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Posts Tagged ‘drama film’

The Shawshank Redemption (1994)

06/23/2011 2 comments

Stephen King is well-known for spinning tales of terror ranging from the supernatural to the mundane, using his considerable storytelling skills to inject fear into such things as a vintage car, a hotel room, and high school awkwardness. What many people don’t know is that happens when he steps outside the realm of horror and offers up an inspirational tale of maintaining hope in a situation that seems utterly hopeless, and in keeping a strong spirit in a setting that seems determined to tear you down. The result is this.

The Shawshank Redemption is a drama film written and directed by Frank Darabont, based on the Stephen King novella Rita Hayworth and Shawshank Redemption. It stars Tim Robbins, Morgan Freeman, Bob Gunton, and Clancy Brown.

It is 1947. A mild-mannered banker named Andy Dufresne has just been convicted of the murder of his wife and her lover, despite his protestations of innocence, and sentenced to two life terms in the infamous Shawshank Prison. While there, he meets and befriends one Ellis Redding (known to his friends as Red), who is well-known in the prison for being able to get things for the inmates, and makes two simple requests: a rock hammer, in order to start and maintain a rock collection while in prison, and a poster of Rita Hayworth, one of the sex symbols of the day. Red takes an interest in Andy over the years as inmates come and go (including a lifer who couldn’t handle the outside world after serving 50 years in prison), watching as every part of Shawshank tries to break his will to go on, from the corrupt warden to the predatory band of rapists known as the Sisters. However, Red is about to learn an important lesson from the quiet banker: Prison is more than the walls that contain you. Prison is a state of mind – and if you don’t let prison get into your mind, you are capable of some amazing things.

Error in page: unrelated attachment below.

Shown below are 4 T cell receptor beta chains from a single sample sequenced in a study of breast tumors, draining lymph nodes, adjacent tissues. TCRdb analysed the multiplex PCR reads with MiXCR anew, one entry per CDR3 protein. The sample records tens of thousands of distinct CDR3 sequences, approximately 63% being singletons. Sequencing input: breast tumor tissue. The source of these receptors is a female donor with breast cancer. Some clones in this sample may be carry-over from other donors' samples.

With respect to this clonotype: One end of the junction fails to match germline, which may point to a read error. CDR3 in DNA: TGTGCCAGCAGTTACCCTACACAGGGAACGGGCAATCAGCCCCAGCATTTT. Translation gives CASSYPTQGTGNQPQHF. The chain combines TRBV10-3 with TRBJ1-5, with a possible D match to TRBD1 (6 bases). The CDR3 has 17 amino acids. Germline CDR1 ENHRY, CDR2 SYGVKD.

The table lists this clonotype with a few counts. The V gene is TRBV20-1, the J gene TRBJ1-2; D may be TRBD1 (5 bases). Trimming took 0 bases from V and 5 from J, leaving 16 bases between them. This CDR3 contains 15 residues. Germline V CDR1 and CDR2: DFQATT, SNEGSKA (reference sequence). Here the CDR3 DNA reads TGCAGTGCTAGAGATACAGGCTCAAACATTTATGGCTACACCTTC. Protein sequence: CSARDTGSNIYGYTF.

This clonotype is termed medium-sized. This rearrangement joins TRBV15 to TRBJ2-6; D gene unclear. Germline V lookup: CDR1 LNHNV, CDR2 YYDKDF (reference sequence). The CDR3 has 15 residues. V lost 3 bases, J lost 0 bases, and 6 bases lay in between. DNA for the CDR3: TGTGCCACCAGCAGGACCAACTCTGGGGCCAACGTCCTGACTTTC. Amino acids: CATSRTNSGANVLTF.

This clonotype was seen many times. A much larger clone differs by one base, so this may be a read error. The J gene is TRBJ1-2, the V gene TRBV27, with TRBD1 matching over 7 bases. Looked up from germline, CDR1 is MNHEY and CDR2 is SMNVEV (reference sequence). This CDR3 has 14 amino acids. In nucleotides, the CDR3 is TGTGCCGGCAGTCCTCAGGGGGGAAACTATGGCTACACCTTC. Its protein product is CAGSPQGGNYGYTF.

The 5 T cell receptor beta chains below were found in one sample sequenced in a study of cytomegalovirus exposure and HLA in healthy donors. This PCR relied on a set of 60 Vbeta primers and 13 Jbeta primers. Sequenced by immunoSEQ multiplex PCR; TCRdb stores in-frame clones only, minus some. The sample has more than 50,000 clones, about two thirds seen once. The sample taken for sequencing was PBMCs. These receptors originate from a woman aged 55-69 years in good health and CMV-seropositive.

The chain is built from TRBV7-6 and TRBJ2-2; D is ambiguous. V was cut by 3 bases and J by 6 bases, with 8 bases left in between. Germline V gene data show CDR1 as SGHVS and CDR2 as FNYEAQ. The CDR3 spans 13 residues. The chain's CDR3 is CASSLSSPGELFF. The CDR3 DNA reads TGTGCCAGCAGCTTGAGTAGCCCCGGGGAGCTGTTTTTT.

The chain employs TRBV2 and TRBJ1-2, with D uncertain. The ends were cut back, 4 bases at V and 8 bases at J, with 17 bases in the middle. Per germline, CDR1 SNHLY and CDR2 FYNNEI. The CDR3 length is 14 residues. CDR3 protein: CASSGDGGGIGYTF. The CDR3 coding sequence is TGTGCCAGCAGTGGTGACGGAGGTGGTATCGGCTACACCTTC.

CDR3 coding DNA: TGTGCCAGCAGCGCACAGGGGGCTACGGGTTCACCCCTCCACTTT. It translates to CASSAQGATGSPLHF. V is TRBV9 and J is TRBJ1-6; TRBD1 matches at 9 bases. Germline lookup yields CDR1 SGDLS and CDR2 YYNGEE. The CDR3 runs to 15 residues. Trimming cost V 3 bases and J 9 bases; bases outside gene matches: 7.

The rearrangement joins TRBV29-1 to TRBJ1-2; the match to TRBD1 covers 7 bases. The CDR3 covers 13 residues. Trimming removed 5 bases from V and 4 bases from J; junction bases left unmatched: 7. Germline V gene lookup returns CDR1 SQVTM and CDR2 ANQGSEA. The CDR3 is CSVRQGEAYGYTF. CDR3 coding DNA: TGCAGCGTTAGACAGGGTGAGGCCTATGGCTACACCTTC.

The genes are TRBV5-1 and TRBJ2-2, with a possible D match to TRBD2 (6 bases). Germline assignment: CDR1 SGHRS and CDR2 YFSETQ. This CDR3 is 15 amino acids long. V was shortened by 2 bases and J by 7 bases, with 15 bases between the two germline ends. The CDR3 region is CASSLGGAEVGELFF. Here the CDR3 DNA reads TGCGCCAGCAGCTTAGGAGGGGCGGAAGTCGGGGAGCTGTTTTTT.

I was honestly surprised when I found out this was Stephen King’s work. I’d seen and read a lot of his usual fare (my first taste of him was Carrie), and while there are some terrifying moments like Andy becoming the target of the Sisters, most of the tale is character-driven. Having Red as the point-of-view character allows the audience to observe Andy from a point one step removed from the man, even as we cheer on his efforts to overcome the institution’s restrictions. The main circle of convicts that the narrative follows over 20 years are mostly sympathetic despite their crimes, and as they start to look to Andy as a beacon of hope, we look to him as well: his unbreakable spirit offers us guidance for the times when circumstances seem hopeless. In other words, The Shawshank Redemption is spiritually the complete opposite of The Butterfly Effect. Both movies offer a protagonist who is repeatedly beaten down, but only one ultimately overcomes.

Of course, because it’s stupid to hate an institution, even one as intrinsically oppressive as a prison, the movie offers two groups of antagonists on whom we can focus our hate: The corrupt warden, whose every effort seems angled towards breaking the collective spirit of the inmates (and Andy in particular), and the Sisters, a gang of prison rapists who naturally target the fresh-faced Andy when he first arrives. Of course, this isn’t to say that the two antagonist groups are necessarily working to parallel purposes, as once Andy starts to become useful to the Warden, the Sisters’ reign of terror is brought to a swift – and brutal – end. Both the Warden and the Sisters feel like an intrinsic part of Shawshank, like natural predators in the prison environment, and they are the worst kind of douchebag that can be found in any environment. Specifically, they do what they do because they know they can get away with it, making their respective comeuppances that much more satisfying.

This movie will be an unexpected surprise for those familiar with Stephen King horror: a deep, inspiring story about one man’s unbreakable spirit in a setting designed to trap both body and soul within inescapable walls. Absolutely watch this movie.

Air Force One (1997)

06/14/2011 1 comment